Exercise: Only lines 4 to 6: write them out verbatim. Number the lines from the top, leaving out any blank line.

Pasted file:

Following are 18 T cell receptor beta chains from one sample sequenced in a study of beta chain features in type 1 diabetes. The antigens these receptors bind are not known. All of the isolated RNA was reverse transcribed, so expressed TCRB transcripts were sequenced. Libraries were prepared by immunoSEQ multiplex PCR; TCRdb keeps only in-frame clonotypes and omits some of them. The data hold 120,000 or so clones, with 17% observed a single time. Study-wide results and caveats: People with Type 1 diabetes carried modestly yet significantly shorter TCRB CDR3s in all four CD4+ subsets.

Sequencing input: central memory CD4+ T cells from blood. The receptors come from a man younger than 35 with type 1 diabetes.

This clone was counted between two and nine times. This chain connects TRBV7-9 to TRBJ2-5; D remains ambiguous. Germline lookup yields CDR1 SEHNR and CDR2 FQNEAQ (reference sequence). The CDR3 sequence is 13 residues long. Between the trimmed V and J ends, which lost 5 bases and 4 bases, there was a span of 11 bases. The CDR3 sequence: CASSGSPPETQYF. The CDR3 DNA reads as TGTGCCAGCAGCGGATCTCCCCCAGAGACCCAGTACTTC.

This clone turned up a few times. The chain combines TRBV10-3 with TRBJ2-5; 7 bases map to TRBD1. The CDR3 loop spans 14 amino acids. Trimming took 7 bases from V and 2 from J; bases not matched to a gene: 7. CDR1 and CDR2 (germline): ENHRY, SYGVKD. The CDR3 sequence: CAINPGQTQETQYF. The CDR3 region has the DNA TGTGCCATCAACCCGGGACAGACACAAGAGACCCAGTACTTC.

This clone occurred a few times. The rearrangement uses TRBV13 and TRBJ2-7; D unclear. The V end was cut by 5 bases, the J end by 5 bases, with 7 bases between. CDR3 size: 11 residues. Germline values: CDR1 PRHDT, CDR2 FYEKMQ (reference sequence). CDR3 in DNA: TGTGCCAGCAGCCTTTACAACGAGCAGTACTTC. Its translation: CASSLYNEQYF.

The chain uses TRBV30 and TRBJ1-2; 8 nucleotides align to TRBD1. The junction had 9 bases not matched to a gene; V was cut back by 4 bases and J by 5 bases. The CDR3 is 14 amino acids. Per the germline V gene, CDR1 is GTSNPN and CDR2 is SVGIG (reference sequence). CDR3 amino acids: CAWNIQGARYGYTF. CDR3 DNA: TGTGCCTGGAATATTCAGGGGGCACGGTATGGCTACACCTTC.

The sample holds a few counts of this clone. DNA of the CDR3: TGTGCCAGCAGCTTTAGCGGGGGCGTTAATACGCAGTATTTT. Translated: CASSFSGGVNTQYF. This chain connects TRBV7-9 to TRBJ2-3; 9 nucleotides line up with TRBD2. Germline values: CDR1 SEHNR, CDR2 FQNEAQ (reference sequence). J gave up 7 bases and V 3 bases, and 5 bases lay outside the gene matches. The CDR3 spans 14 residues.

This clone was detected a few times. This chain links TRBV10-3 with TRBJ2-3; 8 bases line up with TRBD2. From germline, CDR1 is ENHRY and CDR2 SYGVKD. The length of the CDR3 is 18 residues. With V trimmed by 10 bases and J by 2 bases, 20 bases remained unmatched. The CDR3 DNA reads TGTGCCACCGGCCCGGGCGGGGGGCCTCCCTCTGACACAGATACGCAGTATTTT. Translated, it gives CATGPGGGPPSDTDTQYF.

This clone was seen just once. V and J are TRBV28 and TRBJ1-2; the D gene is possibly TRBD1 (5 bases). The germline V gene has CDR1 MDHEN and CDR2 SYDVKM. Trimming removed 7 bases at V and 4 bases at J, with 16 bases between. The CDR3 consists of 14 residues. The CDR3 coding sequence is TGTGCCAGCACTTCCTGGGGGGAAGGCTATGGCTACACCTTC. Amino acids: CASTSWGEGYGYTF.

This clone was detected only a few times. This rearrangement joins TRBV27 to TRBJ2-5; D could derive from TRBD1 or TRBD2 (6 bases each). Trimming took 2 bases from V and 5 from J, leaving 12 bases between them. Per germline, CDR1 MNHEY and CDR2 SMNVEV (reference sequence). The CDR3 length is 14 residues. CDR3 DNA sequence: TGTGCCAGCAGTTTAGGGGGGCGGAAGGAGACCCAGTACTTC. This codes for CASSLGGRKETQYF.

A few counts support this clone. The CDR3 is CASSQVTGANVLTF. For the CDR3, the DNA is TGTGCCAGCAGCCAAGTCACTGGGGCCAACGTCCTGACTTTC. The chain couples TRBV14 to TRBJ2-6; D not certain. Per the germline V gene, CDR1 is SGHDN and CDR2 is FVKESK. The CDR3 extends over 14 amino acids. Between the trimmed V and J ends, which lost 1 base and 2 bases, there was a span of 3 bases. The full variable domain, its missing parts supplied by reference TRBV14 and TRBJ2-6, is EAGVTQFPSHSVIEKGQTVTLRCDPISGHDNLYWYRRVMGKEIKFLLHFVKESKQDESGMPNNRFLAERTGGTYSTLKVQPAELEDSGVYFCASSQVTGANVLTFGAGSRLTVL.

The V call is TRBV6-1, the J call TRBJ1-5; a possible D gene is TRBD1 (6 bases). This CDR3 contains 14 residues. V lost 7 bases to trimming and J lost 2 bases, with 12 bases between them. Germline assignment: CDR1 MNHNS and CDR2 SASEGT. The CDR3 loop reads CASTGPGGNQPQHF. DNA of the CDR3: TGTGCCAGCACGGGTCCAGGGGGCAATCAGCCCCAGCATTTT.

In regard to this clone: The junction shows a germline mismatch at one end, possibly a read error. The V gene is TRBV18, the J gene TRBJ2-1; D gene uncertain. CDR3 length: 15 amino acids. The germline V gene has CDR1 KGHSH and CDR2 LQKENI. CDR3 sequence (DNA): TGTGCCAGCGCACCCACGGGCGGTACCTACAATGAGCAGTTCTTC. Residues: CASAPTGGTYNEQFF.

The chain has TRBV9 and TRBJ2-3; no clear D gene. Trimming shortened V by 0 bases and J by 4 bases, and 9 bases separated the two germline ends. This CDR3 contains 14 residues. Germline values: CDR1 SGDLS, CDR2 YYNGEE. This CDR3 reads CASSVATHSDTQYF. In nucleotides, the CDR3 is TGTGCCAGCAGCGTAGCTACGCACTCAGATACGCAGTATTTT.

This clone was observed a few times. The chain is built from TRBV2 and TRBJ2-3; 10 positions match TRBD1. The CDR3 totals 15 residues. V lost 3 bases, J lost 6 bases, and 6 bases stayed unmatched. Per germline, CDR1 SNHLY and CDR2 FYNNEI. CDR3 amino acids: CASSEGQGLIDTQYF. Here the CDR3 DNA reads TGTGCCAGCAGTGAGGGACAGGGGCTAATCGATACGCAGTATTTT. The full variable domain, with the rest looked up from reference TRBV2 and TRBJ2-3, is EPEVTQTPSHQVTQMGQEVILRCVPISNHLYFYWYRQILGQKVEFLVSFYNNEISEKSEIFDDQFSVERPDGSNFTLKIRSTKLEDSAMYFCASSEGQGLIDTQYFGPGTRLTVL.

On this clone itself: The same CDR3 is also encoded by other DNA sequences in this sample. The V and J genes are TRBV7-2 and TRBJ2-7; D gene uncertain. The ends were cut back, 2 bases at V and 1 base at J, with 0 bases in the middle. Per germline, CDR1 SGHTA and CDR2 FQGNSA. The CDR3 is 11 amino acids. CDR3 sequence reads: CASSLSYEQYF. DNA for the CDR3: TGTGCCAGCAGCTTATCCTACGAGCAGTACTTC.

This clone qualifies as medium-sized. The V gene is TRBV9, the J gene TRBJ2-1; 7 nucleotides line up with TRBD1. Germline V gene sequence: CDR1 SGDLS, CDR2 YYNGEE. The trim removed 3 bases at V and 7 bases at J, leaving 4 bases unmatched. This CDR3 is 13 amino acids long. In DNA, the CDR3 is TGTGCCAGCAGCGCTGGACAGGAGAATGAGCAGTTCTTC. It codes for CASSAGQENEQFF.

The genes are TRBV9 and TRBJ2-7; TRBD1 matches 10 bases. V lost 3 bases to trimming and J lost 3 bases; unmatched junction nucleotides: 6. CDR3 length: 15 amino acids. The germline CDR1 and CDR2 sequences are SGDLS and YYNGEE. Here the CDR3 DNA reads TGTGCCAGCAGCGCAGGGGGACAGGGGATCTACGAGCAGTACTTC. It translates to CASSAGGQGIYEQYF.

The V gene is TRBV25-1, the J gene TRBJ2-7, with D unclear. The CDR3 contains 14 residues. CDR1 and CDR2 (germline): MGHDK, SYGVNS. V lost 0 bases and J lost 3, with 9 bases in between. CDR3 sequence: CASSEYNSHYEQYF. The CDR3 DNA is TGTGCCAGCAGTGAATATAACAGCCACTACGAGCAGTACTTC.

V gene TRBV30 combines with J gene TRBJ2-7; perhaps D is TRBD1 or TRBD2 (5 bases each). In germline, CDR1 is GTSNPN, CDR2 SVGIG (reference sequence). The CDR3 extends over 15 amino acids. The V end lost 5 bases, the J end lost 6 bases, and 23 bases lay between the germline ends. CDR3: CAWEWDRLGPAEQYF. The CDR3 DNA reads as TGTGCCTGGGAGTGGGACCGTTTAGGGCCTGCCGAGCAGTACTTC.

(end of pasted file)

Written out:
This clone turned up a few times. The chain combines TRBV10-3 with TRBJ2-5; 7 bases map to TRBD1. The CDR3 loop spans 14 amino acids. Trimming took 7 bases from V and 2 from J; bases not matched to a gene: 7. CDR1 and CDR2 (germline): ENHRY, SYGVKD. The CDR3 sequence: CAINPGQTQETQYF. The CDR3 region has the DNA TGTGCCATCAACCCGGGACAGACACAAGAGACCCAGTACTTC.

This clone occurred a few times. The rearrangement uses TRBV13 and TRBJ2-7; D unclear. The V end was cut by 5 bases, the J end by 5 bases, with 7 bases between. CDR3 size: 11 residues. Germline values: CDR1 PRHDT, CDR2 FYEKMQ (reference sequence). CDR3 in DNA: TGTGCCAGCAGCCTTTACAACGAGCAGTACTTC. Its translation: CASSLYNEQYF.

The chain uses TRBV30 and TRBJ1-2; 8 nucleotides align to TRBD1. The junction had 9 bases not matched to a gene; V was cut back by 4 bases and J by 5 bases. The CDR3 is 14 amino acids. Per the germline V gene, CDR1 is GTSNPN and CDR2 is SVGIG (reference sequence). CDR3 amino acids: CAWNIQGARYGYTF. CDR3 DNA: TGTGCCTGGAATATTCAGGGGGCACGGTATGGCTACACCTTC.